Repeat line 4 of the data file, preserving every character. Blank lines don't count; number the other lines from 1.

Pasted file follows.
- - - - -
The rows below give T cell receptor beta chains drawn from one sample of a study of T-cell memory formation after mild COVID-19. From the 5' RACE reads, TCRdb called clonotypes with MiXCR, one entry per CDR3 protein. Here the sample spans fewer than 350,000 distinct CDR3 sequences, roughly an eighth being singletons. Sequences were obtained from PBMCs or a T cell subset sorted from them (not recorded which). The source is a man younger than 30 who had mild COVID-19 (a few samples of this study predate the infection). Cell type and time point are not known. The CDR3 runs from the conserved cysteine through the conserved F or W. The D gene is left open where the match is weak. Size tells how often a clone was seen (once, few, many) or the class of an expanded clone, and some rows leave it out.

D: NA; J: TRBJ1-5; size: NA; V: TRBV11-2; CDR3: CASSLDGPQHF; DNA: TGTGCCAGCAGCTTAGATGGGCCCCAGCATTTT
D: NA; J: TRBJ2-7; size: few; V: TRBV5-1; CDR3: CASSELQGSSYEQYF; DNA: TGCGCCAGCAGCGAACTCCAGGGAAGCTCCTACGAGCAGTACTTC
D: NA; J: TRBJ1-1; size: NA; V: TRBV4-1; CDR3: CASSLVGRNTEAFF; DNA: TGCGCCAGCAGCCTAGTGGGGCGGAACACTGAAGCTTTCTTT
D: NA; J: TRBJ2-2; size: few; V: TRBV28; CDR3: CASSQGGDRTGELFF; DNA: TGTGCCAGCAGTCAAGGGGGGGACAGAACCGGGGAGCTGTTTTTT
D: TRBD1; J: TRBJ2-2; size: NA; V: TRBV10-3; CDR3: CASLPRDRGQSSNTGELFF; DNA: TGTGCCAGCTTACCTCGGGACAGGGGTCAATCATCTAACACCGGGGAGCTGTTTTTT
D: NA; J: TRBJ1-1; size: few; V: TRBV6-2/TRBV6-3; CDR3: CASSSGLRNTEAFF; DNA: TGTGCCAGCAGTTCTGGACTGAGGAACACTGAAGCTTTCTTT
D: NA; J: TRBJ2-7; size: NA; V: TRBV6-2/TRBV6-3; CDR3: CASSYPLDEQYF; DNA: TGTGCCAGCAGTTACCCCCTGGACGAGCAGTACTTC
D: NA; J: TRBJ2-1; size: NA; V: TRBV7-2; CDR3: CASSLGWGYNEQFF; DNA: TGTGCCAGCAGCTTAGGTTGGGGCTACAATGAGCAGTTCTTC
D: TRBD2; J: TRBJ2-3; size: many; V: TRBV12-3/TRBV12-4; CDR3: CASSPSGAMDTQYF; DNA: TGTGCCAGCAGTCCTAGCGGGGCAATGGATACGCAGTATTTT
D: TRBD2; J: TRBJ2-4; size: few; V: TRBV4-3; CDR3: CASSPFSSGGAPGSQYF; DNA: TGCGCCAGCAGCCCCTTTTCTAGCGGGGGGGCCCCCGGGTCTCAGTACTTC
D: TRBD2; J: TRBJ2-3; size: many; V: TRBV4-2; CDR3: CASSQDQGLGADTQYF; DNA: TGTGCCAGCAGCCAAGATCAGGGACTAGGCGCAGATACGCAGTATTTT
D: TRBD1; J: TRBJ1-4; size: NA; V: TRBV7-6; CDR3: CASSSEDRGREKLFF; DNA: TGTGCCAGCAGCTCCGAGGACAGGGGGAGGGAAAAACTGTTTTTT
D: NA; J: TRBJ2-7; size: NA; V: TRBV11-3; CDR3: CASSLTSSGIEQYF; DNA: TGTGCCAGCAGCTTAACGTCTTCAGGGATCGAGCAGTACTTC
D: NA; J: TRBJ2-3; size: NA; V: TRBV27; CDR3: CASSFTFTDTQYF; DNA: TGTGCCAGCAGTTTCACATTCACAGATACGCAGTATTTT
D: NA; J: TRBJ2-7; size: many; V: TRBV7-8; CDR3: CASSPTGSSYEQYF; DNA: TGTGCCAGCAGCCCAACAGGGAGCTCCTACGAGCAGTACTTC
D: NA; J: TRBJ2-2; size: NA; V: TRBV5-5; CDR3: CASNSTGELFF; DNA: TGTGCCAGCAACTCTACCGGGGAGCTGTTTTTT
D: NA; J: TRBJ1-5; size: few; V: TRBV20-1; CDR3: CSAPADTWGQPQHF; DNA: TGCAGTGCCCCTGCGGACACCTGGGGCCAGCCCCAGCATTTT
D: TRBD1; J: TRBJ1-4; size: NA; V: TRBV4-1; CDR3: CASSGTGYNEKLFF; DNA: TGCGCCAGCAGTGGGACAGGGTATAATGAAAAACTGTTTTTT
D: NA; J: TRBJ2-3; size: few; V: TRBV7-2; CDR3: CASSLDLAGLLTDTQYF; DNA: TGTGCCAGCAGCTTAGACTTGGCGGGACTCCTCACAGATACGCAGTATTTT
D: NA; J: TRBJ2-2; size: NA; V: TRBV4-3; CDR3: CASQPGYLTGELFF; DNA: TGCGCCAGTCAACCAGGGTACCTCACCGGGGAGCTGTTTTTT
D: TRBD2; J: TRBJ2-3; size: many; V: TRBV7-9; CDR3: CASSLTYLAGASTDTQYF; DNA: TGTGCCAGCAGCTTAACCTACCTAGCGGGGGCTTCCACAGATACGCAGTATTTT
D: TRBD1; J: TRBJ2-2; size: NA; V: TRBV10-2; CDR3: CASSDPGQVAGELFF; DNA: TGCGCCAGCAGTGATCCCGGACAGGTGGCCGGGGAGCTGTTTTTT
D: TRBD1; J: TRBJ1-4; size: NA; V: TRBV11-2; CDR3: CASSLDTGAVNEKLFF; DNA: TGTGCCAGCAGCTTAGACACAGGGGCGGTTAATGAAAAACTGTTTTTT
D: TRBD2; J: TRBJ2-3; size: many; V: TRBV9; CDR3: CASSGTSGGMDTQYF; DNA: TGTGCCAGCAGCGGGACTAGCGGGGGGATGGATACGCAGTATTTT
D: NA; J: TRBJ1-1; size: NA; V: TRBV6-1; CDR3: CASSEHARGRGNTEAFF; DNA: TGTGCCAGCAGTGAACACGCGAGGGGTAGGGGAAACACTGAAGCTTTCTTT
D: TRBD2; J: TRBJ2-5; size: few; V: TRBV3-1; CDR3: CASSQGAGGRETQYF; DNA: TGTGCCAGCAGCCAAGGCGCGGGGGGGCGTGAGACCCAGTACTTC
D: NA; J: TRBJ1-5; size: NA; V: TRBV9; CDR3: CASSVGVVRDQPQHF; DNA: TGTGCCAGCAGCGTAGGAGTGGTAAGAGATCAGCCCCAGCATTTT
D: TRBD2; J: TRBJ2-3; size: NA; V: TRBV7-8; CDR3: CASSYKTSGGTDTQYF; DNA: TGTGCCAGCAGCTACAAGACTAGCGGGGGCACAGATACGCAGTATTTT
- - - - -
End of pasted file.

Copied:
D: NA; J: TRBJ1-1; size: NA; V: TRBV4-1; CDR3: CASSLVGRNTEAFF; DNA: TGCGCCAGCAGCCTAGTGGGGCGGAACACTGAAGCTTTCTTT